Users identified challenges in applying GRADE to complex interventions and suggested an extension to GRADE

Ani Movsisyan, GJ Melendez-Torres, Paul Montgomery

Research output: Contribution to journalArticlepeer-review

22 Citations (Scopus)


To explore user perspectives on applying the Grading of Recommendations Assessment, Development and Evaluation (GRADE) to systematic reviews of complex interventions.

Study Design and Setting
Thirty-three authors of recent (2013 onward) systematic reviews were contacted regarding their perspectives on using GRADE from three Cochrane review groups: Cochrane Developmental, Psychosocial, and Learning Problems Group; Cochrane Public Health Group; and Cochrane Depression, Anxiety, and Neurosis Group. Framework Analysis was applied to the data to identify the challenges in applying GRADE and suggestions for its extension, that is, adaptation. These two themes were cross-compared between the groups of answers from “simple” vs. “complex” intervention review authors to identify the specific perspectives on using GRADE in reviews of complex interventions.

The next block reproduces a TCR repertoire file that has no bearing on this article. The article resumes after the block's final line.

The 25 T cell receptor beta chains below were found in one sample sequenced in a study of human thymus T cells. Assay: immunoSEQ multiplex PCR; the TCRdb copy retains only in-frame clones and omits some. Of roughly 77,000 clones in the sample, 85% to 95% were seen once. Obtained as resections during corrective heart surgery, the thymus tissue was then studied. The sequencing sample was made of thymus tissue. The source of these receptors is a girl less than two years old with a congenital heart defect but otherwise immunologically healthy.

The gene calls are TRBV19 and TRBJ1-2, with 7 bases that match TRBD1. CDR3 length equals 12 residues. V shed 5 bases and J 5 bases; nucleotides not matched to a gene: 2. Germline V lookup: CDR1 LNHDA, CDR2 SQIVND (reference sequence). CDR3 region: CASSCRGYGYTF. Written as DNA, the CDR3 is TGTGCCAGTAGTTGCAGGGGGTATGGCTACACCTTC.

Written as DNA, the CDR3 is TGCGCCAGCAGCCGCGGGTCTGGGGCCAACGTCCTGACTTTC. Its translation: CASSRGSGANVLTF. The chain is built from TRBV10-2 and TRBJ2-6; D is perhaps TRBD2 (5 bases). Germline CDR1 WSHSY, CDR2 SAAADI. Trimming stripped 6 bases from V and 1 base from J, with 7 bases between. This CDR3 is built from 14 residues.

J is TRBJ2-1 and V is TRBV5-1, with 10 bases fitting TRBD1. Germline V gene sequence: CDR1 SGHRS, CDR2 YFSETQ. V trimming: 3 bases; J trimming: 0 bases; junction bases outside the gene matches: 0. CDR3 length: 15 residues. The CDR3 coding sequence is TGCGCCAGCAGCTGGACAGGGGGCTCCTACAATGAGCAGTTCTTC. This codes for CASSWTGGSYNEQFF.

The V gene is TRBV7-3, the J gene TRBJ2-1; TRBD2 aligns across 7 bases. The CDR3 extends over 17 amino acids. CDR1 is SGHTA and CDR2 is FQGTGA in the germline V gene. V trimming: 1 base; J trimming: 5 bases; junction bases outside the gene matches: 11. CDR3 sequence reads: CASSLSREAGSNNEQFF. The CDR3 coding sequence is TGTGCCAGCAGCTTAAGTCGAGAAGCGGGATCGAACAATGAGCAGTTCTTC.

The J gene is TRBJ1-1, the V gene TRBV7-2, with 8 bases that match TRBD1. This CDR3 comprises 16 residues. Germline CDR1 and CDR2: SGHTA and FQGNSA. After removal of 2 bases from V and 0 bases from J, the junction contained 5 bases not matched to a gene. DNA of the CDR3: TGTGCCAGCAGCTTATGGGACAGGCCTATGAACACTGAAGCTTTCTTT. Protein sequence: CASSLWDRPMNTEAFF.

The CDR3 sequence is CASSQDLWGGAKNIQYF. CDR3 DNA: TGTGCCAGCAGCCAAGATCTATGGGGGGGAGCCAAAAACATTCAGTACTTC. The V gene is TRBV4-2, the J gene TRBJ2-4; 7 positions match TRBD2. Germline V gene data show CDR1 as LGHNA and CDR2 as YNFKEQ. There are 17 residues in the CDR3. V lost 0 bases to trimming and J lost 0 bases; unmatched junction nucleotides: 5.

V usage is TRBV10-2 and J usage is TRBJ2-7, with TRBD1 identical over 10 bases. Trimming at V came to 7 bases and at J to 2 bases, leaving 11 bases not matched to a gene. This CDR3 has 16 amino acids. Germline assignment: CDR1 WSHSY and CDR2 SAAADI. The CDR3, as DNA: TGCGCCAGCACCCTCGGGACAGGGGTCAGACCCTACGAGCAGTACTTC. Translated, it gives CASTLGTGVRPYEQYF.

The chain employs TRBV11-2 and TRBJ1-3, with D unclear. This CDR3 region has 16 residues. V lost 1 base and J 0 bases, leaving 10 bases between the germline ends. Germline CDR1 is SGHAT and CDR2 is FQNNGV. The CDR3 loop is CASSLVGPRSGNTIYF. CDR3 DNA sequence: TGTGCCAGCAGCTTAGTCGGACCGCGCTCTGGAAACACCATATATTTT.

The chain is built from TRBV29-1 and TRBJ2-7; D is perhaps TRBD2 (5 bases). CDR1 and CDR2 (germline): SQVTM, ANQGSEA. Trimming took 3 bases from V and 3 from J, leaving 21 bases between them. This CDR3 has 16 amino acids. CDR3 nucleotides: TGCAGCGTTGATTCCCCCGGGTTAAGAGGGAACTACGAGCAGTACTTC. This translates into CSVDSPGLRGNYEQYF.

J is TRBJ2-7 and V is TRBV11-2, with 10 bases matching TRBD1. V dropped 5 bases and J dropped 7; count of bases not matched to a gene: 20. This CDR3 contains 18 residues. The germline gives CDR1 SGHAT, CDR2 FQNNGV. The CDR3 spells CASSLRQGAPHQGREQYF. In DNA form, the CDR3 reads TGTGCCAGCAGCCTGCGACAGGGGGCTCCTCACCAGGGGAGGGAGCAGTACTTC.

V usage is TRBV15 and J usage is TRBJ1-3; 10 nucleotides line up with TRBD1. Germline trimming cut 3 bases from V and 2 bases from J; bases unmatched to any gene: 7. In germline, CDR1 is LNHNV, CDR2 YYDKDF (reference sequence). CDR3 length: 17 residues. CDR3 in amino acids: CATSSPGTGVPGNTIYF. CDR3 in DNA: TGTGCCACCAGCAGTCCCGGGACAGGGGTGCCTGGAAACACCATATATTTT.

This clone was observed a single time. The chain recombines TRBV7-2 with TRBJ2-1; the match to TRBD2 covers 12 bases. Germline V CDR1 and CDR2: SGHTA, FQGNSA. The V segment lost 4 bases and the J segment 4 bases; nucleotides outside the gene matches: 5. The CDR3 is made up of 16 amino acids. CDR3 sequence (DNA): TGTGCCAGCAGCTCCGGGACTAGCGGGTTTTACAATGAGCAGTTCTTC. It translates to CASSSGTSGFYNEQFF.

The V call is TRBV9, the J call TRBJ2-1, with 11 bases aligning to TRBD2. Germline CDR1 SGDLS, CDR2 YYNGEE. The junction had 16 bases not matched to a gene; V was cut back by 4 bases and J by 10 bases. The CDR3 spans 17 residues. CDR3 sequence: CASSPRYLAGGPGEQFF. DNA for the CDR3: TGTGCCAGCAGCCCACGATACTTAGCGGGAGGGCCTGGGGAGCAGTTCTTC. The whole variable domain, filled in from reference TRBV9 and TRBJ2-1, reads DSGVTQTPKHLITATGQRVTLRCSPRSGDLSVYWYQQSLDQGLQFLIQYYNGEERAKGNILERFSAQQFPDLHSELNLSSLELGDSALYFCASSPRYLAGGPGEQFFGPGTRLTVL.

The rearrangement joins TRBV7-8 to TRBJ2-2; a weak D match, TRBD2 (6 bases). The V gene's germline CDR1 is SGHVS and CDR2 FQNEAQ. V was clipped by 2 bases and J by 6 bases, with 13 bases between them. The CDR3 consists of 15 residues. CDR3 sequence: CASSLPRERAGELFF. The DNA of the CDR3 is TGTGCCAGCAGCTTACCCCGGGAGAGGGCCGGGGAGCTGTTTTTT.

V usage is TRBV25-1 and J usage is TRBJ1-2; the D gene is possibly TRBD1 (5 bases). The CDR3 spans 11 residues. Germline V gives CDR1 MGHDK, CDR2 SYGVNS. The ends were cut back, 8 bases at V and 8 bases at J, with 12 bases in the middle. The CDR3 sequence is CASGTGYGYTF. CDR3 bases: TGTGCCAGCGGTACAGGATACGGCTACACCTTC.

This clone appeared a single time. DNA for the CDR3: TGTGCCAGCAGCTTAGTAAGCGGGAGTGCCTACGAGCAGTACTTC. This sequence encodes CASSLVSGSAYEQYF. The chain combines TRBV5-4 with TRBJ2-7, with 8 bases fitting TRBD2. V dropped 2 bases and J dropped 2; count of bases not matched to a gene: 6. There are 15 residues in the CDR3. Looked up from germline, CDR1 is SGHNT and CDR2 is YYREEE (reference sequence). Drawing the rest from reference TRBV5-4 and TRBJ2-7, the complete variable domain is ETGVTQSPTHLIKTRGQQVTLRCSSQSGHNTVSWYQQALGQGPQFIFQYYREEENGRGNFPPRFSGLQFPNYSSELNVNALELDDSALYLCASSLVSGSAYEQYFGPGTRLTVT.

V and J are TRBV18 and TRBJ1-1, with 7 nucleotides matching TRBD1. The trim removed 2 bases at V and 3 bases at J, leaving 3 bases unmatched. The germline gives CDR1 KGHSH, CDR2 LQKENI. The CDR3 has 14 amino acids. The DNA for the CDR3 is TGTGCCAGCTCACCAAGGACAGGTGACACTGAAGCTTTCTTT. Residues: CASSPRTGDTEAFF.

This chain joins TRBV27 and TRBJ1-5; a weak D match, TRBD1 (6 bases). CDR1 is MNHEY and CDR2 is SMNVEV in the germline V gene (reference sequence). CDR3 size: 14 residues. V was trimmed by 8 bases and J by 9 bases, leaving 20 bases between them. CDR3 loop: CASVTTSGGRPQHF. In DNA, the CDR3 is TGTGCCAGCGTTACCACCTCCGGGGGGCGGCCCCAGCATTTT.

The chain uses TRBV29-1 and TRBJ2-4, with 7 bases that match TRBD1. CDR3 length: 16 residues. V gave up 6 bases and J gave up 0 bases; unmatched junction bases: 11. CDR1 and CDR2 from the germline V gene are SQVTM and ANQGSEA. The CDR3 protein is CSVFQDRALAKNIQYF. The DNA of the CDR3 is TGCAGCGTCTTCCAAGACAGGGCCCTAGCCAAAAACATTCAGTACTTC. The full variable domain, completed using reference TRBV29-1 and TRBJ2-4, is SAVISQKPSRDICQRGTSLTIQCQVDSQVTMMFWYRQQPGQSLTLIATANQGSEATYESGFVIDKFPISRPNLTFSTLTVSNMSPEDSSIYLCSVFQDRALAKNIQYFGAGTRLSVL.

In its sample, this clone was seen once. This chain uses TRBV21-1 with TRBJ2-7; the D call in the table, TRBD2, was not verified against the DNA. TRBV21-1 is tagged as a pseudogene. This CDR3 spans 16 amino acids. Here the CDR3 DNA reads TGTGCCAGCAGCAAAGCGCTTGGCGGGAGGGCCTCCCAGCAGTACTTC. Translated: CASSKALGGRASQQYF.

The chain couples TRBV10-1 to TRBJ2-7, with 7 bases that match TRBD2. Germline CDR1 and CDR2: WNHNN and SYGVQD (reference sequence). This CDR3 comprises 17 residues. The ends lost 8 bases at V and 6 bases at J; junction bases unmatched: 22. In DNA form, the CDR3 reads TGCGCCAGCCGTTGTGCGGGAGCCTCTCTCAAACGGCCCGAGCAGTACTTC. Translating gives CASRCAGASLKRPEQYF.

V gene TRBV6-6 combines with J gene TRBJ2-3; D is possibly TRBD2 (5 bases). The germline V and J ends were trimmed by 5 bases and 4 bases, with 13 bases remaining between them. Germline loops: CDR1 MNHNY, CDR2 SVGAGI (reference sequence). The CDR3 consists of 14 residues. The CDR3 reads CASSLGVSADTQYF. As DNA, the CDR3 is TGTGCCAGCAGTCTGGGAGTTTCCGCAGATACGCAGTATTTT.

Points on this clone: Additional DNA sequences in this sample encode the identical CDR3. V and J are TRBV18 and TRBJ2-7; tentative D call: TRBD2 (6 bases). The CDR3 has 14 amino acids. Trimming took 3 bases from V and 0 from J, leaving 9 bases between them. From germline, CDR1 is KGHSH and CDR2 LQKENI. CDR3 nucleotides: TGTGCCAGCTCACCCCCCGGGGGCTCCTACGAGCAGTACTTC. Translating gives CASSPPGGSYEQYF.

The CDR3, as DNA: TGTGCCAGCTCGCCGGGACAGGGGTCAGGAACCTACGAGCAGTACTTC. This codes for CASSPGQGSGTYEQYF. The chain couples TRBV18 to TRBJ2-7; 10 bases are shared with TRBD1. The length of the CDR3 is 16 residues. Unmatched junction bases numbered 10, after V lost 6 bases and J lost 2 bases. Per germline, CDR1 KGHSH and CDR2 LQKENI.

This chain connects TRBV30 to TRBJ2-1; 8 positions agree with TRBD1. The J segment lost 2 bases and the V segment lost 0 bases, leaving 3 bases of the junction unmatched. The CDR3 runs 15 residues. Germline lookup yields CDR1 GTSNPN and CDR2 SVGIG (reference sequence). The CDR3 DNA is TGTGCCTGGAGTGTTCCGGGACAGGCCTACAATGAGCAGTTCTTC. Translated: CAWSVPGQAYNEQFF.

Specific challenges were identified in applying GRADE to reviews of complex interventions. These were related to the assessment of nonrandomized studies and performance bias in GRADE. Authors perceived these challenges to contribute to frequent downgrading of the “best evidence possible” for complex interventions. Meanwhile, GRADE was found to lack an analytic approach to enable adequate evidence synthesis and assessment of intervention implementation elements.

Users suggest that the GRADE guidance be extended to address-specific considerations for complex interventions.
Original languageEnglish
Pages (from-to)191-199
Number of pages9
JournalJournal of Clinical Epidemiology
Early online date18 Sept 2015
Publication statusPublished - 1 Feb 2016


  • Complex interventions
  • Systematic reviews
  • Quality of evidence
  • Qualitative research methods
  • User perspectives


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